Brown’s Bipartisan Bill Would Prevent VA from Collecting Veteran Debt Due to Department’s Delays
WASHINGTON, D.C. – Today, the Senate Committee on Veterans’ Affairs (SVAC) passed the Stopping Harm and Implementing Enhanced Lead-time (SHIELD) for Veterans Act of 2020, bipartisan legislation that creates new protections for veterans when they receive an overpayment from the Department of Veterans Affairs (VA), resulting in veteran or VA beneficiary debt. The bill directs VA to improve its debt management practices, systems, and processes. Brown was able to secure language in the bill that prevents VA collecting on debt that is being disputed by veterans, and he worked to improve the overpayment notice and debt dispute processes giving veterans and their families more information and transparency. Last month, the House Committee on Veterans’ Affairs reported out a similar bill and Brown will work with his SVAC colleagues to fight for his provisions going forward.
“Our veterans sacrifice so much already to serve our country. Now more than ever, we need to make sure that they aren’t paying for the delays of the Department that’s supposed to serve them,” said Brown.
Annually, VA sends as many as 200,000 overpayment notices totaling thousands of dollars to veterans and their families, sending them into crippling debt and withholding future benefits payments until the debt is paid. These overpayments are often a result of VA’s own accounting errors, but VA puts veterans and their families on the hook for repaying the debt.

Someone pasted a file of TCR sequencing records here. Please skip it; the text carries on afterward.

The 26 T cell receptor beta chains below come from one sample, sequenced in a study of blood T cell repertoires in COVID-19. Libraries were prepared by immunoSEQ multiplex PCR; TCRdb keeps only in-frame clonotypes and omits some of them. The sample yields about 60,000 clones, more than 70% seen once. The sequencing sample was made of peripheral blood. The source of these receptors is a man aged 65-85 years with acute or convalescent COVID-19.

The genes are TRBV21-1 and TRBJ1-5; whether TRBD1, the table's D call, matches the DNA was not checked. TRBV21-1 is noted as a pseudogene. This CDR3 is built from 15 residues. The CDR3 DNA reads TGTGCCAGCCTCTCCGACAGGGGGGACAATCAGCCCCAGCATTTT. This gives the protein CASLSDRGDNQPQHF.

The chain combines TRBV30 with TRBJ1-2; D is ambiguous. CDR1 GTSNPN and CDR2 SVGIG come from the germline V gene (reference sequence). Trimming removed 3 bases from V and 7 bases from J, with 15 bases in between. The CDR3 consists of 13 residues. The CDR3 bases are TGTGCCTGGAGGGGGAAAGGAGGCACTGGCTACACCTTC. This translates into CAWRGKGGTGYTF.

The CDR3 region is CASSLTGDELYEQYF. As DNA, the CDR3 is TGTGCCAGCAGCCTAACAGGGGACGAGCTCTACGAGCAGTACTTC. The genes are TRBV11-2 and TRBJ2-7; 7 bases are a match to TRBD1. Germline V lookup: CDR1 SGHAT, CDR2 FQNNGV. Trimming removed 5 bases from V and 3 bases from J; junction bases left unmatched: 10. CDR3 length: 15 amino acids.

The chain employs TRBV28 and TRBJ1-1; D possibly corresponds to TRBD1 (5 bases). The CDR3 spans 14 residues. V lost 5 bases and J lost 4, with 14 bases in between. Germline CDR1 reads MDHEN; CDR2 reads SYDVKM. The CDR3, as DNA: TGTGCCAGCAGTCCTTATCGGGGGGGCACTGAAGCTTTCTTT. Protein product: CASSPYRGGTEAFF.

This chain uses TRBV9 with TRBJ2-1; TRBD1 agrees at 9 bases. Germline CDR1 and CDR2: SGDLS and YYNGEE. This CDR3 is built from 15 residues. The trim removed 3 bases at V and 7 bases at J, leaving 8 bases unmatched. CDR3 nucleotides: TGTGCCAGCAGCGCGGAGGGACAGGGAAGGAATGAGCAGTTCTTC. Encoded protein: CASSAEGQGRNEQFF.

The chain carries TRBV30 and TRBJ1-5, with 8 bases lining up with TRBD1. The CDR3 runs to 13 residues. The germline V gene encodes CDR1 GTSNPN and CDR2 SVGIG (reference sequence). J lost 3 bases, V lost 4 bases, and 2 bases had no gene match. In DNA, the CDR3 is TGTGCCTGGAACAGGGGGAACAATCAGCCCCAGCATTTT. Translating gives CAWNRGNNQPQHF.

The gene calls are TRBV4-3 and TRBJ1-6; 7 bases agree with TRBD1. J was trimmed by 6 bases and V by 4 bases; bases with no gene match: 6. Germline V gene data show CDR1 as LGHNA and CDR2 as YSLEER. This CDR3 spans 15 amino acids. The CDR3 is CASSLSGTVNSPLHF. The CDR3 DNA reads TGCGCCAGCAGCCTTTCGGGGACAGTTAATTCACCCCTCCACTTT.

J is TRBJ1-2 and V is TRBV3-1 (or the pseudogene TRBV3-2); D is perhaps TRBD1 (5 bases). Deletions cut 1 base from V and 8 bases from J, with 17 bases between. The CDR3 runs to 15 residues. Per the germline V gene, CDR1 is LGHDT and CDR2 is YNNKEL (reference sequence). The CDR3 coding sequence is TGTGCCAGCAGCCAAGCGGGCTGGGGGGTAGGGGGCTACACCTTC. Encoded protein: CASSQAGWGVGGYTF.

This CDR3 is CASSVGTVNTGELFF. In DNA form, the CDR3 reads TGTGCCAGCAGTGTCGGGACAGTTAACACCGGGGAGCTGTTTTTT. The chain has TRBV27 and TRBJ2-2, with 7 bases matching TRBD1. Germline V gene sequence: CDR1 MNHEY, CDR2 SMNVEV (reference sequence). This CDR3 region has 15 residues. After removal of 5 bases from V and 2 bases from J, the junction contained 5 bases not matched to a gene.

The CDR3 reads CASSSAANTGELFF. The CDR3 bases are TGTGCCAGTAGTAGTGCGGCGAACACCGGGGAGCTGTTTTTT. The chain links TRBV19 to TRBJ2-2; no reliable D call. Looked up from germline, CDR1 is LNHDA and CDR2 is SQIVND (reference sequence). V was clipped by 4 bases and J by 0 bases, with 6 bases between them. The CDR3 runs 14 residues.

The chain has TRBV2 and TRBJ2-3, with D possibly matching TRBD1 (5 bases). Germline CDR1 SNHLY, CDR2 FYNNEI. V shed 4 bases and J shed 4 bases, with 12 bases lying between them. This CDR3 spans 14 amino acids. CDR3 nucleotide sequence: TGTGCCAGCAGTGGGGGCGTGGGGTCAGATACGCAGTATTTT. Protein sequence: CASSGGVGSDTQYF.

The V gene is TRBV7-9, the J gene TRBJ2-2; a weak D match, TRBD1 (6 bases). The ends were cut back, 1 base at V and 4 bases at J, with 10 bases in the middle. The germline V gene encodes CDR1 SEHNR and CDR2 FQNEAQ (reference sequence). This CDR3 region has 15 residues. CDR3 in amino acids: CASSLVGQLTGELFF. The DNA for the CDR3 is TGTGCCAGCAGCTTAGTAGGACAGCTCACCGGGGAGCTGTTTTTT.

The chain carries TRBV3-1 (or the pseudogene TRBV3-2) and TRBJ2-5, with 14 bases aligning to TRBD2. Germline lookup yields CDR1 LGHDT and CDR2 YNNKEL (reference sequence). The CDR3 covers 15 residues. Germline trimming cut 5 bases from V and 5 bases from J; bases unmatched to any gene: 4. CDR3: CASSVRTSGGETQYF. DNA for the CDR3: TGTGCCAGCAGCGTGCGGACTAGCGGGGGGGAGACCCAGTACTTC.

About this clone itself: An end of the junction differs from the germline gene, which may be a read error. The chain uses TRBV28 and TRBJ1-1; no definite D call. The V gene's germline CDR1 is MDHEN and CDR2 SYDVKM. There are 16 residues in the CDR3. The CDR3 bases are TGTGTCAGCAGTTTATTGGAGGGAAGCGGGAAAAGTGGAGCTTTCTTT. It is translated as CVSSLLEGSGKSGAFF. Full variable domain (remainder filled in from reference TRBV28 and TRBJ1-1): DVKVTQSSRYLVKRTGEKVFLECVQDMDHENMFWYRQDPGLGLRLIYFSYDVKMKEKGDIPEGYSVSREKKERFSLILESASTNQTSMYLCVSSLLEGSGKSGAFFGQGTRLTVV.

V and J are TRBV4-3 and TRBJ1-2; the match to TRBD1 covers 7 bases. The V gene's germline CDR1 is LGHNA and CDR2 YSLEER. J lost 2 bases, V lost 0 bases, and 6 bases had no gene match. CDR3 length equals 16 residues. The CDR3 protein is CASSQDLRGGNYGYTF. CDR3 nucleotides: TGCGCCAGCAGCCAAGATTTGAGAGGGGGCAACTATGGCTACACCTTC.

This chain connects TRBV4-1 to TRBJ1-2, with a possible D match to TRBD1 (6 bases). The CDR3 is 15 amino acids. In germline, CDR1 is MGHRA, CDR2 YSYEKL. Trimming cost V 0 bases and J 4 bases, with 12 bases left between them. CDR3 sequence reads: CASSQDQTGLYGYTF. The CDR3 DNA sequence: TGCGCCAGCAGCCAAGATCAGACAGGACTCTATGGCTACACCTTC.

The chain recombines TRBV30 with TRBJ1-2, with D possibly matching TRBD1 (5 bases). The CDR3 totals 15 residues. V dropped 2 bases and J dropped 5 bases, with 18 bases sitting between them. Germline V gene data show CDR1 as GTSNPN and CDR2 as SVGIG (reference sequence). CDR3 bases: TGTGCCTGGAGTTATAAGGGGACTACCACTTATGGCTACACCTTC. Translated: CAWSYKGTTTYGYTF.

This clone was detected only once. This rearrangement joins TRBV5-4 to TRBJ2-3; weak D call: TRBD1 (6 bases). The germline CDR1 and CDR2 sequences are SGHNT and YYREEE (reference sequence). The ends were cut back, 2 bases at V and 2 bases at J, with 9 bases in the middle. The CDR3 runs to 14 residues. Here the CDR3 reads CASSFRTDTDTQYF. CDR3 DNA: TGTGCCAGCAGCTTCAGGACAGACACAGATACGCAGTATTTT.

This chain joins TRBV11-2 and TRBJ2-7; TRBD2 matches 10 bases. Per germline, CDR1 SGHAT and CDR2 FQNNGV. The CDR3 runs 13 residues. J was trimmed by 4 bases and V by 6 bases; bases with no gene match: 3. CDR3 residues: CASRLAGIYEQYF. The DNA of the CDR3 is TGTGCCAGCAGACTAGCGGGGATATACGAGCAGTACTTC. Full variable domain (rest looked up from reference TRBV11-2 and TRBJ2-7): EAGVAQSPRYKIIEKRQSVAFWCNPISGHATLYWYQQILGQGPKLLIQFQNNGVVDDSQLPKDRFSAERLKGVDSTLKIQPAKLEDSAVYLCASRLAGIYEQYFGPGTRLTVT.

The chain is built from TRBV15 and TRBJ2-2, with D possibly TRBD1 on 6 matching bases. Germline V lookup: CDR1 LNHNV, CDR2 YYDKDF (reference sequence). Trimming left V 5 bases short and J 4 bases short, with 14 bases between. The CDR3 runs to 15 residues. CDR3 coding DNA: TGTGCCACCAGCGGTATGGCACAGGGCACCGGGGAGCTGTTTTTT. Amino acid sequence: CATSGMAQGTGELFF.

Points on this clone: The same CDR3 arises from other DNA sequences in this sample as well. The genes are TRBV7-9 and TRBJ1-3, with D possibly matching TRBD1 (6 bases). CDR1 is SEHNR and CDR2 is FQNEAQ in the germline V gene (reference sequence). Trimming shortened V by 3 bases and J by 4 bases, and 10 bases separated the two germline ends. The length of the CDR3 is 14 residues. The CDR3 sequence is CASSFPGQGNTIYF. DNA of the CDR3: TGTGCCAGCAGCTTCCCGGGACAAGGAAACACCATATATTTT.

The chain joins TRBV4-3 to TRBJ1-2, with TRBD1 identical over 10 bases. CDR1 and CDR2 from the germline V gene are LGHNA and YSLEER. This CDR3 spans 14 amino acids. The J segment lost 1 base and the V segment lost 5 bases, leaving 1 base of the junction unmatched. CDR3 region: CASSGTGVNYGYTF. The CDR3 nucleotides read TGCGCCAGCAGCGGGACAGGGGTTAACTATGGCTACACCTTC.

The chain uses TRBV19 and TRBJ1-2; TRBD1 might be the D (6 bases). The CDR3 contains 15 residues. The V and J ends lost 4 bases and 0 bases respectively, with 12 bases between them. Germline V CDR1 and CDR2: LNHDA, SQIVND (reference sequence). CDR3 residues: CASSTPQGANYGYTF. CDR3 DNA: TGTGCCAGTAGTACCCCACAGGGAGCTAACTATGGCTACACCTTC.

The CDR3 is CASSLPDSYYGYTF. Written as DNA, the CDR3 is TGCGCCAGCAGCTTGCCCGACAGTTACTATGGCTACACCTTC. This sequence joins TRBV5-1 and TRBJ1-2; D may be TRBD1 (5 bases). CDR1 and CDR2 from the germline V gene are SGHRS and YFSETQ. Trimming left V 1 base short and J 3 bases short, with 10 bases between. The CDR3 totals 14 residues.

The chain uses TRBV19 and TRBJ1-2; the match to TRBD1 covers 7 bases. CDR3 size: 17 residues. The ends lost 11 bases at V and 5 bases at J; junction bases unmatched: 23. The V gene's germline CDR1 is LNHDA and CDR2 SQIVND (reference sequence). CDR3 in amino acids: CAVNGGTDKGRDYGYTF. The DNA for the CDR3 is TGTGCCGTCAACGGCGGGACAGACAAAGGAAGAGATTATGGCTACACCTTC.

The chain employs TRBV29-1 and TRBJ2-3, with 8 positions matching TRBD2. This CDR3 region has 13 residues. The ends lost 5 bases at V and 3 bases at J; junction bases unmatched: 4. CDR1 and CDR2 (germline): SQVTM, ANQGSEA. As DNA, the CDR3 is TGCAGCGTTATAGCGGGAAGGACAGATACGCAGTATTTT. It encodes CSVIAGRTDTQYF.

VA benefit overpayment notices have been steadily increasing, sometimes for a payment period dating back as far as five years. Many of these debt overpayments are at no fault of the veteran or their dependents, but rather VA accounting errors and record mismanagement. Currently, VA can send out debt repayment notices to veterans requesting the full amount due within 30 days while freezing all benefit payments until the debt is repaid.
VA provides monthly payments to veterans and other beneficiaries under a number of VA programs and, for a variety of reasons, including delays in processing dependency changes and communication errors between IT systems, VA sometimes makes overpayments to veterans. Because these payments are automatic and monthly, these overpayments can add up significantly over time, and they are quite often not the fault of the veteran. VA makes efforts to recover these overpayments from veterans, and often does so by withholding amounts from their monthly benefit checks until the full amount is recouped. Because there is no limit on how much VA can ask a veteran to repay, and no limit on how far back it can go to collect the debt, these sums can become enormous. Many times, VA withholds entire checks from veterans who may be living on fixed incomes. These VA withholdings/debts create financial and emotional stresses on veterans and their families. They can also harm a veteran’s credit score because VA often reports the existence of this debt to credit reporting agencies.
Last year, Brown introduced the Veterans Debt Fairness Act to reduce these overpayment errors and require VA to hold itself, and not veterans, accountable for its mistakes.